From Predators to Icons: Exposing the Myth of the Business Heroby Michel Villette, Catherine Vuillermot
Pub. Date: 10/22/2009
Publisher: Cornell University Press
In the popular imagination, the business media, and the schools of business and management that train new generations of entrepreneurs and executives, achieving extraordinary success in business is attributed to far-sighted individuals who have taken bold risks, provided innovative leadership, and introduced new products, services, or ideas superior to those of the
In the popular imagination, the business media, and the schools of business and management that train new generations of entrepreneurs and executives, achieving extraordinary success in business is attributed to far-sighted individuals who have taken bold risks, provided innovative leadership, and introduced new products, services, or ideas superior to those of the competition. Amid the growing skepticism about the means by which vast amounts of wealth are accumulated and its consequences, however, this belief is long overdue for reevaluation.
In From Predators to Icons, Michel Villette, a sociologist, and Catherine Vuillermot, a business historian, examine the careers of thirty-two of today's wealthiest global executivesincluding Warren Buffett, Ingvar Kamprad, Bernard Arnault, Jim Clark, and Richard Bransonin order to challenge the conventional explanations for their extreme success and come to a better understanding of modern business practices.
In contrast to the familiar image of the entrepreneur as a visionary with a plan, Villette and Vuillermot instead discover a far less dramatic process of improvised adaptations gradually assembled into a coherent course of conduct. And rather than being risk-takers, those who are most successful in business are risk-minimizers. Huge gains, these case studies reveal, are most reliably obtained in circumstances where the entrepreneur has established careful provisions for risk reduction. As for the view that innovation makes success possible, the authors find that because innovation is an expensive process that takes a long time to produce profits, innovators first of all require capital; success makes innovation possible. The necessary resources, they show, are most often derived from what they provocatively term "predation": ruthlessly taking advantage of imperfections, weaknesses, and vulnerabilities within the market or among competitors. Finally, From Predator to Icon considers the "practical ethics" implemented during the phase in which capital is most rapidly accumulated, as well as the social consequences of these activities.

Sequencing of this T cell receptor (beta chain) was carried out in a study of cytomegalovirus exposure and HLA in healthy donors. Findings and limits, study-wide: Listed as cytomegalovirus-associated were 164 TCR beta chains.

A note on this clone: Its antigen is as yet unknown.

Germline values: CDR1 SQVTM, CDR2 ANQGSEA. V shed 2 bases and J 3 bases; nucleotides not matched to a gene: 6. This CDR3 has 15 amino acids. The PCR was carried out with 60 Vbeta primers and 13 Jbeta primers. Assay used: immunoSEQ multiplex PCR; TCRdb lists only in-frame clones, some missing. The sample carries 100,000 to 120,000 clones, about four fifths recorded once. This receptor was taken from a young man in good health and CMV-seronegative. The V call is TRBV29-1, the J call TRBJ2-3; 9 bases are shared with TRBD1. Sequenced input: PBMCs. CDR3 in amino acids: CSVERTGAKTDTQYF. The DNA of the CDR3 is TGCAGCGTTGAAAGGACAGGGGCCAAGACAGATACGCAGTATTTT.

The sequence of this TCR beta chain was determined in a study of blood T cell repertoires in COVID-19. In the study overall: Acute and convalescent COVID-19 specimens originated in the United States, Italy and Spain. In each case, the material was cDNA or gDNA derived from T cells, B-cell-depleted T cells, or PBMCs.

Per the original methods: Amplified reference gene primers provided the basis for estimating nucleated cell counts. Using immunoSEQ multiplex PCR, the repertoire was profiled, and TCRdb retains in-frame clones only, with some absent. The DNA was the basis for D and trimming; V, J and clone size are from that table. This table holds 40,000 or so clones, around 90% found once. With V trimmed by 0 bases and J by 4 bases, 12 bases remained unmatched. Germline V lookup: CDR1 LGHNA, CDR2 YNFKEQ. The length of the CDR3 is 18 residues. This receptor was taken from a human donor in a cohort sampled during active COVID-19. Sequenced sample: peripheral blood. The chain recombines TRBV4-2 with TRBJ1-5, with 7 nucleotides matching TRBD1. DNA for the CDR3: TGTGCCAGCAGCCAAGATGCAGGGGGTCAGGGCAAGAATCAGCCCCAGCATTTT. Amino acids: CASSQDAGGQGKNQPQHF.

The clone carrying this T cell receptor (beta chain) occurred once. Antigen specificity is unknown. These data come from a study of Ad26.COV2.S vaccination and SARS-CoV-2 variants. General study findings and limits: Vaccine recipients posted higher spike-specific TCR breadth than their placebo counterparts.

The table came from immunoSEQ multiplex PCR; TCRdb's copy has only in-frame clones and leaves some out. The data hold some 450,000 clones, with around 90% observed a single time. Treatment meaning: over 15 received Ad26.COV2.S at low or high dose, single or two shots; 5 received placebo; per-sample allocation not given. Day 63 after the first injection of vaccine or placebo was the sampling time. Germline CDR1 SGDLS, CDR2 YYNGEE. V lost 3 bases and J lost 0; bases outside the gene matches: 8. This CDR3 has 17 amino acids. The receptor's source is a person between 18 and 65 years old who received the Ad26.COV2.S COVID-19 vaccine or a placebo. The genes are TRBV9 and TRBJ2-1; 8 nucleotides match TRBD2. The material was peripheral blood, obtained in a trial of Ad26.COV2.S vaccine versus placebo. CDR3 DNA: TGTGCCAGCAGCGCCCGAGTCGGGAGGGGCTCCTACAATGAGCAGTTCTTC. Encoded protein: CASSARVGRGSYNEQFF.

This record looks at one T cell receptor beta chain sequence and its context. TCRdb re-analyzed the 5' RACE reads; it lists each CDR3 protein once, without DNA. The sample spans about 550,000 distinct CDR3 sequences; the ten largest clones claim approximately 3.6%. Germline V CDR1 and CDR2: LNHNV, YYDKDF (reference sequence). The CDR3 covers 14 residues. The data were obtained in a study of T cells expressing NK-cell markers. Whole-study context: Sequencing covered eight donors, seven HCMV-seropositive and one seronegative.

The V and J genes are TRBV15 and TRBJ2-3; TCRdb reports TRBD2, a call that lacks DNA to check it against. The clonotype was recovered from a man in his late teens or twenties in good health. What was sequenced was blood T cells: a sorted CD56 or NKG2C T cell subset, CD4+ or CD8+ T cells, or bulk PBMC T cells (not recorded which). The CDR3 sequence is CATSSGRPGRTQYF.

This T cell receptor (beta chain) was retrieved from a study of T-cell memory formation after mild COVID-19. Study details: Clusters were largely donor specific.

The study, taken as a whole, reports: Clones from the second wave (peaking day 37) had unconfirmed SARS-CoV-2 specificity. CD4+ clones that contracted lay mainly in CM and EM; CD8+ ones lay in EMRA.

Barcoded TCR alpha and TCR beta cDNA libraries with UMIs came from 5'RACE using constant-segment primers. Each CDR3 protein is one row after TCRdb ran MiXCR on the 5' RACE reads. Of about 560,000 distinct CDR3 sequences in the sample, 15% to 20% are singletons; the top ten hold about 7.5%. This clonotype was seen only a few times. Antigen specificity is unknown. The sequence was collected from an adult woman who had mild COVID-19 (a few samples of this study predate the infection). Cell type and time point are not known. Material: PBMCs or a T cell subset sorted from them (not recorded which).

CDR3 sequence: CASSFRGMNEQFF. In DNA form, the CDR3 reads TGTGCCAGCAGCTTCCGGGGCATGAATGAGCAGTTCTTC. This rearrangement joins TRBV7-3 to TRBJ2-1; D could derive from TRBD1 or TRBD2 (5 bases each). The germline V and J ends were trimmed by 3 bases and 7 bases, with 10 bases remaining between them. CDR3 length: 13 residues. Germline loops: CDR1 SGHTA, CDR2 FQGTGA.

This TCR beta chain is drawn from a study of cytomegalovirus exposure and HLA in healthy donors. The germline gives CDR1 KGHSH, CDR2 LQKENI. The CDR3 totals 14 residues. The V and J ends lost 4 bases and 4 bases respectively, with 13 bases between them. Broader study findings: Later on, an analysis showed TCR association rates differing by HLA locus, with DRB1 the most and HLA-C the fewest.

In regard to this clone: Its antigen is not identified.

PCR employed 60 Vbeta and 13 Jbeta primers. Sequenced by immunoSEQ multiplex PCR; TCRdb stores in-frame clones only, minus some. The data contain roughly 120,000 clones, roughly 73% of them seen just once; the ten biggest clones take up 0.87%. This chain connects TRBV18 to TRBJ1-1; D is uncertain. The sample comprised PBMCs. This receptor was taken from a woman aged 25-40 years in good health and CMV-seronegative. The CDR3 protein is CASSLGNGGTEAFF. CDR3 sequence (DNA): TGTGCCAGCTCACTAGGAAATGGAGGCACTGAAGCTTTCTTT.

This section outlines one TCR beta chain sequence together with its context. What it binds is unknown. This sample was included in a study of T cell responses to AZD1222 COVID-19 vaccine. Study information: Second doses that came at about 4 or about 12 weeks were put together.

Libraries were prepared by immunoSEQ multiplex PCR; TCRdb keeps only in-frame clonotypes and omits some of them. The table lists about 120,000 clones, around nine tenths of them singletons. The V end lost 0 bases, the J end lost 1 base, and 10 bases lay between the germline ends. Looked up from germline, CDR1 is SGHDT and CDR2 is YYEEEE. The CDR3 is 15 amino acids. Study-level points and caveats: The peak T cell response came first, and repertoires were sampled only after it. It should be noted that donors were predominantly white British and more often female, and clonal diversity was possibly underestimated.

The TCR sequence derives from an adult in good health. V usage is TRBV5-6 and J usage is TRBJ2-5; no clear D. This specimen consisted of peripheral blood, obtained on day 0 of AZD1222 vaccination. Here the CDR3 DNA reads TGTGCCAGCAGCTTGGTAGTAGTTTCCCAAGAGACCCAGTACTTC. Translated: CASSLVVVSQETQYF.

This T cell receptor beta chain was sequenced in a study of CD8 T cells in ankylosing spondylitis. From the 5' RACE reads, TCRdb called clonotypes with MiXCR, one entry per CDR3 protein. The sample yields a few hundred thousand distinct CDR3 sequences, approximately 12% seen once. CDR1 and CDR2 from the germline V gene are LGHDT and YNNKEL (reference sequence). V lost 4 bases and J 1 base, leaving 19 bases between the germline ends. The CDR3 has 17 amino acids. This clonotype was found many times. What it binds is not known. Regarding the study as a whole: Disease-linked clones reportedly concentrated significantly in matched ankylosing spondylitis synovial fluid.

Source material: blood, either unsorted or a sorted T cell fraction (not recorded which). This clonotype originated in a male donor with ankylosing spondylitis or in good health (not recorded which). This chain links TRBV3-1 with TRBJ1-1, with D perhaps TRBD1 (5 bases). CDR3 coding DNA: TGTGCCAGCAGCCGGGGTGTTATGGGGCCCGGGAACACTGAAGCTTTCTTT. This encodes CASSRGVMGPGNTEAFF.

Drawing on interviews with some of their subjects and, crucially, close readings of the authorized biographies and other hagiographic accounts of these figures, which eliminates the bias of malicious interpretations, Villette and Vuillermot provide revelatory insights about the creation and maintenance of business wealth that will be profitably read by both the captains and the critics of contemporary capitalism.
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Table of Contents
Foreword John R. Kimberly ix
Interlude Jean-Paul Bucket 12
Part I The Businessman, an Enigmatic Figure
1 The Businessman in the Scholarly Tradition 17
Interlude Sam Walton the Fournier Defforey Families 30
2 Biographies and Numbers to Aid Understanding 40
Interlude François Pinault Vincent Bolloré 61
Part II How (Good) Deals Are Done
3 Becoming a Businessman 71
Interlude Ingvar Kamprad Jim Clark 92
4 The Good Deal: Key Moment in the Accumulation of Capital 101
Interlude Marcel Dassault 121
Part III What about Morality?
5 Charm, Promises, and Threats: The Good Deal as a Political Practice 131
Interlude Bernard Arnault 146
6 On the Virtue of Businessmen 159
Code Claude Bébéar 175
Appendix: Principal Results of the Quantitative Investigation 197
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